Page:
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When “she” becomes “he”: surprising news from Bearded Vultures Obwaldera and Marco

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Bearded Vulture Obwaldera was released in June this year in Central Switzerland (Melchsee-Frutt) with Bearded Vulture Marco. The release ceremony gathered over 350 participants, eager to see the majestic birds from close! Marco, male, and Obwaldera, female, were taken to the hacking facility, where they spent some weeks preparing for their first flight. Meanwhile, both birds fledged and are in very good shape, often seen flying together. From the laboratory, however, we’ve received quite unexpected news! It seems that, after all, Bearded Vulture Obwaldera is not a female…

Female or male? How can Bearded Vultures be distinguished?

Males and females Bearded Vultures (Gypaetus barbatus) can hardly be distinguished as their physical differences are very subtle. Both have a “beard” and wear “make-up” once they reach adult plumage, a deep orange-red tinge on their plumage that they get from bathing in iron oxid-rich mud. Although females can be larger and heavier than males, a shared characteristic with other raptor species, the difference is barely seen. Therefore, the sex of Bearded Vultures is determined through DNA analysis in the laboratory. As errors can occur, we check the analyses with a second sample and, if necessary, with a third sample.

Bearded Vulture Obwaldera is a male!

The second analysis of Obwaldera’s sample revealed an unexpected result: Obwaldera is a male! The laboratory results are, however, more consistent with Obwaldera’s observed behaviour. Typically, males start their first flights at a very young age, which was the case for Obwaldera. The fact that two males were released in Switzerland this year is not tragic for the ongoing reintroduction project. There are enough females in the wild population, and we are very optimistic that once both reach sexual maturity, they will find a female to pair with.

Marco, when a fearless Bearded Vulture meets a chamois

As with any Bearded Vulture release, the first months of adaptation to their new homes are normally full of surprises, sometimes scary ones. On one rainy morning, before they fledged, Obwaldera was quite active with his flying exercises in the nesting area, whilst Marco was taking a slow morning, laying and resting. In the afternoon, a chamois with its offspring approached the nesting site from below. Marco did not move; at this time, he was not yet able to fly and was probably curious about these new animals visiting him.

Surprised by the sight of an enormous Bearded Vulture staring at them, the chamois suddenly attacked Marco to protect its kid. Marco was strongly hit by the chamois and was projected some meters away, a terrifying moment for the monitoring team following the event in real-time, thanks to the webcams placed in the nest. Would Marco survive the violent confrontation?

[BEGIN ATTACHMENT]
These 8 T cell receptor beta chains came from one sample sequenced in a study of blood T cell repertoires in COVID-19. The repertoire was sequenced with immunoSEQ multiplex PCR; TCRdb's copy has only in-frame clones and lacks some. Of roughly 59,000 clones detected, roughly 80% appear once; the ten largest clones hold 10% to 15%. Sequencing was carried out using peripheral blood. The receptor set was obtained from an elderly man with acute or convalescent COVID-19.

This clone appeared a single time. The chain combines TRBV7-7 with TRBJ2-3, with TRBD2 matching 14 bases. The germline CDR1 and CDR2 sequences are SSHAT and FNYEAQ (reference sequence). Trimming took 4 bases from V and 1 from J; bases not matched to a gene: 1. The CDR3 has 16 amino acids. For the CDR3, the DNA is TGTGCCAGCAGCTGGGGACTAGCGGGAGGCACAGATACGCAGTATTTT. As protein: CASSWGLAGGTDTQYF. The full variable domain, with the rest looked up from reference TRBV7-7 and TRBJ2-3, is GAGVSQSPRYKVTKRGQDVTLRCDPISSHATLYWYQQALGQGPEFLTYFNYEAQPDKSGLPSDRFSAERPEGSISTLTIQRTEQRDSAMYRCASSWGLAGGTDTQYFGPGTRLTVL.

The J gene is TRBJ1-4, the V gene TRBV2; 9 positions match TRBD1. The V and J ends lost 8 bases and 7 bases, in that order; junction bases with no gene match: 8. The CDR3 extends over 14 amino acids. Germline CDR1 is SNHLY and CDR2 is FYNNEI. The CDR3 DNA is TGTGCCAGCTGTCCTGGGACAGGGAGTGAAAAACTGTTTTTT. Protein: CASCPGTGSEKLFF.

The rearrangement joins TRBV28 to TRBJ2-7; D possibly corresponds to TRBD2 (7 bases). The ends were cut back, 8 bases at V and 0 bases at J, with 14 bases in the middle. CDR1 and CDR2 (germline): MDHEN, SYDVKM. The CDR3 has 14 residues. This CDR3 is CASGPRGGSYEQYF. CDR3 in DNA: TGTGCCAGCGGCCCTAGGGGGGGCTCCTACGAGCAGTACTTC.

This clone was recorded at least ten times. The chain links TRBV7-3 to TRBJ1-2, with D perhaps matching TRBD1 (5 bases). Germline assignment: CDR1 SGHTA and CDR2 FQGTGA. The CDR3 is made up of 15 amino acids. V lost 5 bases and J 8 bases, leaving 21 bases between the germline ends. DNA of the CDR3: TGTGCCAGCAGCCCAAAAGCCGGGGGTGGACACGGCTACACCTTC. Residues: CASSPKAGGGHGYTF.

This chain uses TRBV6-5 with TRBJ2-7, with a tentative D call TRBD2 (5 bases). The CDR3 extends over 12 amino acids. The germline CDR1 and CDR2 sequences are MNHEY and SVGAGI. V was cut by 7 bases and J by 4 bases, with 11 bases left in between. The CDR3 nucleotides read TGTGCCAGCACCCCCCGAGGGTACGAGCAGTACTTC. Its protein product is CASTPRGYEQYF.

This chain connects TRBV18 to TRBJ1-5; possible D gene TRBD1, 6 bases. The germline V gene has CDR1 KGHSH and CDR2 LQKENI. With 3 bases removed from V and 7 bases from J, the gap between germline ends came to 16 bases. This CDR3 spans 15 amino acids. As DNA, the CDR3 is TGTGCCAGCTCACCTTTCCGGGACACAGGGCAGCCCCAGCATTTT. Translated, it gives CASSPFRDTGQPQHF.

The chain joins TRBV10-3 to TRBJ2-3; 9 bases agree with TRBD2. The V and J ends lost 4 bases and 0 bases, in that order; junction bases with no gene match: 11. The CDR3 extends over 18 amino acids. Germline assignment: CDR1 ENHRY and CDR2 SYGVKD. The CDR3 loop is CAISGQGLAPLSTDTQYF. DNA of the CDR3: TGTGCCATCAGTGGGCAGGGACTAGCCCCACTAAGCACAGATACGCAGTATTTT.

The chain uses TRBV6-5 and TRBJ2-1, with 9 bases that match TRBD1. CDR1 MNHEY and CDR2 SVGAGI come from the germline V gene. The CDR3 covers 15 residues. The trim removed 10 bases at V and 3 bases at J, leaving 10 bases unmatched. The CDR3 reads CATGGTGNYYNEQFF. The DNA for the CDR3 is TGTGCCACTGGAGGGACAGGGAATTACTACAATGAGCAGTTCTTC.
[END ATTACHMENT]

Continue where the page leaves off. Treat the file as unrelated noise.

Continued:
The chamois and its offspring moved on. The team prepared all means and the veterinary team to act swiftly in case Marco showed injuries. Surprisingly, Marco is tougher than we could imagine, and after the shock, he continued with his everyday life, getting ready for his first flight.

Obwaldera and Marco are exploring the area

Now that Marco and Obwaldera are circling over Henglirain (Melchsee-Frutt) every day, you have the chance to see them in the wild. Other Bearded Vultures are flying in the area, such as the adult Fredueli and several Griffon Vultures (Gyps fulvus). If you are lucky enough, you can spot a Cinereous Vulture too! More information about the visitor centre can be found here: https://www.bartgeier.ch/auswilderung.

Restoring the Bearded Vulture population in the Alps is a long-term commitment that the VCF and many partnering organisations started in the 1970s. Back then, the Alpine population was extinct, and the first releases of captive-bred Bearded Vultures happened in 1986 in the Hohe Tauern National Park in Austria. It took a decade for the first Bearded Vulture chick to be hatched and reared in the wild! Now, the Alpine population is thriving, but the reintroduction project continues.

Since 2015, Bearded Vulture releases have also occurred in Central Switzerland, aiming to increase the Alpine population’s genetic diversity. Individuals with the rarest genetic types from the Bearded Vulture EEP are, therefore, selected to be released at the heart of the Alps! The releases in Switzerland are only possible thanks to the joint efforts of SPB Stiftung ProBartgeier and the many Zoos and Specialised Breeding Centres within the Bearded Vulture Captive-Breeding Network (Bearded Vulture EEP).

We hope Marco and Obwaldera have a long life in the wild and, in due time, find their life-long females to pair with and produce their offspring in the heart of the Alps.




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